How to Tell Your Mother She Can’t Go Home Again

March 7, 2021   •   By Heidi Croot

YOU ARE IN treacherous territory. You should have seen it coming.

Acknowledge this.

Brace yourself.

Do it fast. The home care manager is waiting. She wants to know that you understand the stakes. That you’ll play your part.

“With your father in hospital,” Mary says, her voice brisk on the other end of the phone, “it has become an untenable situation. It’s about more than your mother needing help to transfer from her bed to her wheelchair. More than it being impossible for her to live alone.”

She pauses.

“She is also increasingly impossible to please.”

“Really.” Permit yourself a wry smile.

“Unfortunately, yes. She accuses the caregivers of stealing and orders them out of the house. Insists they perform tasks they are not authorized to do. Calls the agency regularly to complain.”

You hear this report as a sort of musical motif. A family motif that has been sounding for decades.

“Your mother has been trying to keep control of everything,” Mary says, “even little wee things like where an item should be placed. It’s all been getting harder for her.” Another pause. “And it’s been getting harder for us. Especially finding staff willing to accept an assignment. Frankly, we’ve reached the end of our rope.”

Picture the frayed end of the home care agency’s rope.

Offer up a prayer of thanks to the nursing home and its long-awaited empty bed. Offer up another that this morning your mother agreed to accept it.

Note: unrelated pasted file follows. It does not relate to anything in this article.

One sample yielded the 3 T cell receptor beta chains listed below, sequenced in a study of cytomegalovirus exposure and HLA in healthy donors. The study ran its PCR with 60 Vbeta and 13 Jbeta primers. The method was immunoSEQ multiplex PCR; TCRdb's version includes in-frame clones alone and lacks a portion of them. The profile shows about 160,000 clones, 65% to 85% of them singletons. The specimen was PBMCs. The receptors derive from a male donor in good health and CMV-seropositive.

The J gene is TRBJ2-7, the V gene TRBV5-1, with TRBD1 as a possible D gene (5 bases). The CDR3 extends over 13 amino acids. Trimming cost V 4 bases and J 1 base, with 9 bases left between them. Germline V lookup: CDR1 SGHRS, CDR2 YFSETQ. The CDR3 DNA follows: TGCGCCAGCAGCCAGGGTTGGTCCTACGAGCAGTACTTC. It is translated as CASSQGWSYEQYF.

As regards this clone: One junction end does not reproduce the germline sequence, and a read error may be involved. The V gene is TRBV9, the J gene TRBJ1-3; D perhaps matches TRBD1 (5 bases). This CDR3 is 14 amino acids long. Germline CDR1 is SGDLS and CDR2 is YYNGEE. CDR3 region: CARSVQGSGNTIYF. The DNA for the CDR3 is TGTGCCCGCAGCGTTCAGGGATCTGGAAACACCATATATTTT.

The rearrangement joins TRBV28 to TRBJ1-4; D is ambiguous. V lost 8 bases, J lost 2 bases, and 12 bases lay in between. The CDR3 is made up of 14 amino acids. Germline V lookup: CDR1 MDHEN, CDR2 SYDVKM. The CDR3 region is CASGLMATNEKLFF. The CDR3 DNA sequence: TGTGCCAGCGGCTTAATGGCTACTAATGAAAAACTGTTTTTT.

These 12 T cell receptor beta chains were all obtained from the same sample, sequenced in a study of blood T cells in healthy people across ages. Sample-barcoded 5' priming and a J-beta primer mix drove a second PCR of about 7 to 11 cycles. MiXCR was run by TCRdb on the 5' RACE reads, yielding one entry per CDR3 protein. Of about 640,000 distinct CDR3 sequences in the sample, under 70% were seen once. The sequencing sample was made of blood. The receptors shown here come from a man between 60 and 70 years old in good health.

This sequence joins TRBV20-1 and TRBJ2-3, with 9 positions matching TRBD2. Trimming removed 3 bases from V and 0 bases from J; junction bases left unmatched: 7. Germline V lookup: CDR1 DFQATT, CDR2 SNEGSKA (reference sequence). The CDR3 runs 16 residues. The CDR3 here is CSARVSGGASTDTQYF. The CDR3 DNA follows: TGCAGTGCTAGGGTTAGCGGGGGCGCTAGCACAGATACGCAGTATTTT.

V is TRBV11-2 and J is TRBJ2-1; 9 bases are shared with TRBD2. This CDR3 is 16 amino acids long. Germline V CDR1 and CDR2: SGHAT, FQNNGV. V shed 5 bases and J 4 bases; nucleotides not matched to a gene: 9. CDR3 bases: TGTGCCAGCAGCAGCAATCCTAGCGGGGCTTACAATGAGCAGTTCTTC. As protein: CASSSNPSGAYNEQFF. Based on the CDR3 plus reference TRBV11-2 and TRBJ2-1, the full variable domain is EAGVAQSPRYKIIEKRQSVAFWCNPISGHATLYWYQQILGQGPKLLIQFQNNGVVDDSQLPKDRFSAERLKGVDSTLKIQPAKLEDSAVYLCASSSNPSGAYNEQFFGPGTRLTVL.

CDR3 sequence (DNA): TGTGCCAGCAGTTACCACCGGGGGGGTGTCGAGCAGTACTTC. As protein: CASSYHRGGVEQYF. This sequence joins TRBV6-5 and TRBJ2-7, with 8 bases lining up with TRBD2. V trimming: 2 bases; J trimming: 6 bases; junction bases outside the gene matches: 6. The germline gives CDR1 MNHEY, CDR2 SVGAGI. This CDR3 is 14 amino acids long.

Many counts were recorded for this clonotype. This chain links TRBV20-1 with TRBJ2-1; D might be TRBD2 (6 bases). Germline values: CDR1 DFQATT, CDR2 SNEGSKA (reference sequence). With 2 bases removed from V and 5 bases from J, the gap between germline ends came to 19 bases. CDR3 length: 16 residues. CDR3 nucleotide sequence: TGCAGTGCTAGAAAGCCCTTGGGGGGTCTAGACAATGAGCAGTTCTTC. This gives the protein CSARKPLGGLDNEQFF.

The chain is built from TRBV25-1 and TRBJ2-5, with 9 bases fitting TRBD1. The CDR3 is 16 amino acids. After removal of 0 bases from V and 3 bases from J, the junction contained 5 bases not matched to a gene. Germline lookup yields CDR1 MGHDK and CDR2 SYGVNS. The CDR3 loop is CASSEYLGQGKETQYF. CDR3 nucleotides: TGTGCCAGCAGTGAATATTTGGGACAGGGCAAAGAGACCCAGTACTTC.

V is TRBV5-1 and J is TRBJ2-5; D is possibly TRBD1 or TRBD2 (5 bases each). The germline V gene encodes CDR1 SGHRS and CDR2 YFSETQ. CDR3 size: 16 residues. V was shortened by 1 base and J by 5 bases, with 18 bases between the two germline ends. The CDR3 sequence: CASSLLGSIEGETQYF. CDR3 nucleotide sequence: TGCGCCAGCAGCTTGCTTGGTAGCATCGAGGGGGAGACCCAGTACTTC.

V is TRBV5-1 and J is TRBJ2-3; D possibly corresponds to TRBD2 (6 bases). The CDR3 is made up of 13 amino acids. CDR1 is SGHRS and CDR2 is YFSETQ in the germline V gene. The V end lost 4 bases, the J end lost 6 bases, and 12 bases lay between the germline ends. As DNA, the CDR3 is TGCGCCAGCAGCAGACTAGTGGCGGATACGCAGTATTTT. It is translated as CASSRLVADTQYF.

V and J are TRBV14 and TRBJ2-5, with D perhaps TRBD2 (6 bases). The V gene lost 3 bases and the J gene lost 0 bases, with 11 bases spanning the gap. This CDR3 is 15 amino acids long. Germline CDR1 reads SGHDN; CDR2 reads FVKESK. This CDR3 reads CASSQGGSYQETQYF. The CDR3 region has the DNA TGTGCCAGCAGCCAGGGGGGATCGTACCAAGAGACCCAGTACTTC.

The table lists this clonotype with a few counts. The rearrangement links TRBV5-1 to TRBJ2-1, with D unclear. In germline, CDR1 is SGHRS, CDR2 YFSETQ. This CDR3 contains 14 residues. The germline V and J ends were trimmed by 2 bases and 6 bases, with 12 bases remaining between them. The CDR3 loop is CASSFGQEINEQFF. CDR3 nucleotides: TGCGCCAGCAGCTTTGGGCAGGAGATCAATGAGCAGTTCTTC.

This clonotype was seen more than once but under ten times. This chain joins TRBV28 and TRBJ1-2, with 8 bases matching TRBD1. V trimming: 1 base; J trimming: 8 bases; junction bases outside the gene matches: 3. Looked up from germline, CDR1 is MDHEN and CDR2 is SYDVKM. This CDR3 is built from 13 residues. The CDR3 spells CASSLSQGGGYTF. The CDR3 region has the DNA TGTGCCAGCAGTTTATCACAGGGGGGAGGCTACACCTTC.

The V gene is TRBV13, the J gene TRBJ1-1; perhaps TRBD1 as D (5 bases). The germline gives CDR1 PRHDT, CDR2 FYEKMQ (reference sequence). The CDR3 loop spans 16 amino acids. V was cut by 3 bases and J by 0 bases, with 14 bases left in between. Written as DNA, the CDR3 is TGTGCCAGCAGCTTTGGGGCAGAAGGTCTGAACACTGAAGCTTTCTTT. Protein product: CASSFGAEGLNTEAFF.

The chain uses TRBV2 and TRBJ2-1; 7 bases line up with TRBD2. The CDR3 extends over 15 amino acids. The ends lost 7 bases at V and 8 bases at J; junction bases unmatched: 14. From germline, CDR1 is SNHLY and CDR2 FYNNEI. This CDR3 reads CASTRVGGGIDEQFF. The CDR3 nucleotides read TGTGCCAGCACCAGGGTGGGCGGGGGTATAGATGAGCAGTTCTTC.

“We’ll play bad cop, good cop,” Mary says, as together you plan Mother’s eviction. “I’ll manage your mother’s departure from her house — I’ll know what to say if she puts up a last-minute fight. You manage her arrival at the nursing home.”

Exhale your relief. Do it silently.

“It is important that you do not connect with her tomorrow, during the transition,” Mary adds. “It would not be productive. Daughters aren’t supposed to tell their mothers what to do.”

As if.

Don’t laugh. Thank her. Wish Mary a smooth execution of her plan. Hang up.

You’re allowed to sink into the nearest chair. What you cannot do is dwell on how tomorrow will be one of the hardest days of your mother’s life. You cannot risk getting caught up in the details that call for sympathy. Polio paralyzing her legs at age eight, and all that came afterward. Spinal fusions requiring months alone in the hospital. Crutches, braces, wheelchairs.

Think instead about how little she needs others — her mother, her sisters, her brother. Remember the hostile silences she imposed on your father. How he told you don’t worry, he’d eventually figure out what he was supposed to say to make everything all right again. How he went months, once more than a year, unable to figure it out, as the silence between them thickened.